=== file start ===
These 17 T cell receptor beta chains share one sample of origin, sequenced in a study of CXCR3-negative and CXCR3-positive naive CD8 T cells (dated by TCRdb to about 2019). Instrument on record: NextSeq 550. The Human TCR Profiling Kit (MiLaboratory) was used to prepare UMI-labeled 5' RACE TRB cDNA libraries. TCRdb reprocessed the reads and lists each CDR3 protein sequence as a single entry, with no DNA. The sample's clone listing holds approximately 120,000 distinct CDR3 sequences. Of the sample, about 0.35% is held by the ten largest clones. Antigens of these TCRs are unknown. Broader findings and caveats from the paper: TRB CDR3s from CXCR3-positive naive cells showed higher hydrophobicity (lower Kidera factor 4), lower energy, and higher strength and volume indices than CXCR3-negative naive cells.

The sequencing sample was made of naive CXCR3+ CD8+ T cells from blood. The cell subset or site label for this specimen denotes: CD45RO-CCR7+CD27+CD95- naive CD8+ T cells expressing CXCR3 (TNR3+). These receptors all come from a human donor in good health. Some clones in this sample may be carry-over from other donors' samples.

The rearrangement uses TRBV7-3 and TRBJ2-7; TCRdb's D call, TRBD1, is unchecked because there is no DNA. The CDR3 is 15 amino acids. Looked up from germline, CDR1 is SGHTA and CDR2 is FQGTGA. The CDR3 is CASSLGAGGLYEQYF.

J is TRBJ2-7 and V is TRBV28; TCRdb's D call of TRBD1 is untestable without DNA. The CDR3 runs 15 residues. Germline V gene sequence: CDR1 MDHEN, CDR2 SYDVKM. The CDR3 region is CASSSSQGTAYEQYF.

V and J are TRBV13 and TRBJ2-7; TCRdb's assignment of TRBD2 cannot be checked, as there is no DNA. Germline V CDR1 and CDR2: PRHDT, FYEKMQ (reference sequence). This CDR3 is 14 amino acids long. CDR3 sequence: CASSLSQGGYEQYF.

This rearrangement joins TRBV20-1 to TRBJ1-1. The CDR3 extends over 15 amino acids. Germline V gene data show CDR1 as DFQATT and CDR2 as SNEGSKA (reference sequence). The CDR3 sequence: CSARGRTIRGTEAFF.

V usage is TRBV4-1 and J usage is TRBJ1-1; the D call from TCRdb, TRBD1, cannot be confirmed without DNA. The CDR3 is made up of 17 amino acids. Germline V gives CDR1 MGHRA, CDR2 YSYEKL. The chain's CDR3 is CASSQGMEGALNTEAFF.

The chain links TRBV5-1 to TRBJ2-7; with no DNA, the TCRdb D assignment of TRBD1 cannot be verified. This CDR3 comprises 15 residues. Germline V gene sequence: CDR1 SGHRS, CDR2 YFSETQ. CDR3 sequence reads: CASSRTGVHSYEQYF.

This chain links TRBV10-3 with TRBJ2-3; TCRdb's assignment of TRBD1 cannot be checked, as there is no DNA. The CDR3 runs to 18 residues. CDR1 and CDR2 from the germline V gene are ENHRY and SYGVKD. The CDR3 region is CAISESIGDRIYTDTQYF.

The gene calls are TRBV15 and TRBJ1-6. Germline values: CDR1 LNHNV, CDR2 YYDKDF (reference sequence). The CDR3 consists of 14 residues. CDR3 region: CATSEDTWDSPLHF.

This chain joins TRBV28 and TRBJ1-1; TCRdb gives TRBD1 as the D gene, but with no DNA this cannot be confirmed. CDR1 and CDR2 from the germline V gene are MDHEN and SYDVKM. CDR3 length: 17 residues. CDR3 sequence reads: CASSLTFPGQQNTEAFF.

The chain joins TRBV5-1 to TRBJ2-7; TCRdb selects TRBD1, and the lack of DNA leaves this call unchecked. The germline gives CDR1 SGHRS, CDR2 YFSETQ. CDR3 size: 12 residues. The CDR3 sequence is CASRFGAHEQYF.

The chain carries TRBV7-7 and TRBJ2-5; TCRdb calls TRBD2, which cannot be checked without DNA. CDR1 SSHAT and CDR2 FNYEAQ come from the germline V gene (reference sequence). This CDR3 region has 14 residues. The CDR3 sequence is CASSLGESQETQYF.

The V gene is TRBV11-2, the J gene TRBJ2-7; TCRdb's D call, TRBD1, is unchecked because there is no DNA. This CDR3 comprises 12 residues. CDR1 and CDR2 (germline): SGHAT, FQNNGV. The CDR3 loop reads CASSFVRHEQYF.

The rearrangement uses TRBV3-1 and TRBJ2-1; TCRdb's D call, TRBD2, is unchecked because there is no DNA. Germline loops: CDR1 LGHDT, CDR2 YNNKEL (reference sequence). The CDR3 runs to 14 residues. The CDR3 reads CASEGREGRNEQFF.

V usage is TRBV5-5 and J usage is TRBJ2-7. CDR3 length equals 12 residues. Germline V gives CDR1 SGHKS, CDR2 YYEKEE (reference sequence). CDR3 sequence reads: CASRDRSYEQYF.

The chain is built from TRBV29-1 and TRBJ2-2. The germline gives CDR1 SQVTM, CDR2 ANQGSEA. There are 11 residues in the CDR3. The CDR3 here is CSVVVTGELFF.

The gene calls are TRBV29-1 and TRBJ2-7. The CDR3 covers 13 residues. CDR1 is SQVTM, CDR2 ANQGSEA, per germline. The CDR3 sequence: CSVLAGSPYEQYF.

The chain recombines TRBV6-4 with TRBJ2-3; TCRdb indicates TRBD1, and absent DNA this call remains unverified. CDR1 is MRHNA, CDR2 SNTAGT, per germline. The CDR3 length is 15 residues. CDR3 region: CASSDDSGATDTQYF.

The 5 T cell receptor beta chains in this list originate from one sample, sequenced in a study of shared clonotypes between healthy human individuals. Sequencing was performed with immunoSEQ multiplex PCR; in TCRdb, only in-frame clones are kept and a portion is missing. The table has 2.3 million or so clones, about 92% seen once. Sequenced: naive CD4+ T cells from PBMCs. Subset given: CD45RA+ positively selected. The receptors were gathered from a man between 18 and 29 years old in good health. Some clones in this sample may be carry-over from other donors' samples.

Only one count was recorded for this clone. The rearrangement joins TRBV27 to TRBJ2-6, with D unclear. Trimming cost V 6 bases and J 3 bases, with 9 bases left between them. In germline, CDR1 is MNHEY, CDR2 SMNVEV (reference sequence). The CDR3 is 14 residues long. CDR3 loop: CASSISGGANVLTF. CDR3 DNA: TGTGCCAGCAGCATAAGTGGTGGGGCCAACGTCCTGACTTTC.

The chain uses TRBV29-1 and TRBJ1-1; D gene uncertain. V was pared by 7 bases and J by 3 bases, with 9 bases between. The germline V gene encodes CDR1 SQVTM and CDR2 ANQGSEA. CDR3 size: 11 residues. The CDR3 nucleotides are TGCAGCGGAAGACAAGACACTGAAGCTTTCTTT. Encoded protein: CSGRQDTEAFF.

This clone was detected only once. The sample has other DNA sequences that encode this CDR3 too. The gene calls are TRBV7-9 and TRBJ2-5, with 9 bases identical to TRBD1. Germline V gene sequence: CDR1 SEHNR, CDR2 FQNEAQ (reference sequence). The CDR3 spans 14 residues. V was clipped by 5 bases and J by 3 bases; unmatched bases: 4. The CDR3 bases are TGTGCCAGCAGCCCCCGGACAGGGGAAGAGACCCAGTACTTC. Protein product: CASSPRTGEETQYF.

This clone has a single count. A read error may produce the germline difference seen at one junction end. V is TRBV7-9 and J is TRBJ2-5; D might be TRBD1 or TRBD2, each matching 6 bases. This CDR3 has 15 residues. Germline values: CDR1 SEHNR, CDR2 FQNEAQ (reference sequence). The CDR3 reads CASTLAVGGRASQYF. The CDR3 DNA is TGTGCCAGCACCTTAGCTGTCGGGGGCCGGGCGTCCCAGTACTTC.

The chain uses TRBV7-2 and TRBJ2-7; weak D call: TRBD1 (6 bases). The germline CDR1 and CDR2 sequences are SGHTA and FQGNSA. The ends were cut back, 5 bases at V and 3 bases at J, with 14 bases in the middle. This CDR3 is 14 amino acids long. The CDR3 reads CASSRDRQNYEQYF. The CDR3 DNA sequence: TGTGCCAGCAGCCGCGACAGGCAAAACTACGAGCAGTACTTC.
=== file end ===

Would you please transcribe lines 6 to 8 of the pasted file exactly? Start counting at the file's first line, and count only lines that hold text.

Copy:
This rearrangement joins TRBV20-1 to TRBJ1-1. The CDR3 extends over 15 amino acids. Germline V gene data show CDR1 as DFQATT and CDR2 as SNEGSKA (reference sequence). The CDR3 sequence: CSARGRTIRGTEAFF.

V usage is TRBV4-1 and J usage is TRBJ1-1; the D call from TCRdb, TRBD1, cannot be confirmed without DNA. The CDR3 is made up of 17 amino acids. Germline V gives CDR1 MGHRA, CDR2 YSYEKL. The chain's CDR3 is CASSQGMEGALNTEAFF.

The chain links TRBV5-1 to TRBJ2-7; with no DNA, the TCRdb D assignment of TRBD1 cannot be verified. This CDR3 comprises 15 residues. Germline V gene sequence: CDR1 SGHRS, CDR2 YFSETQ. CDR3 sequence reads: CASSRTGVHSYEQYF.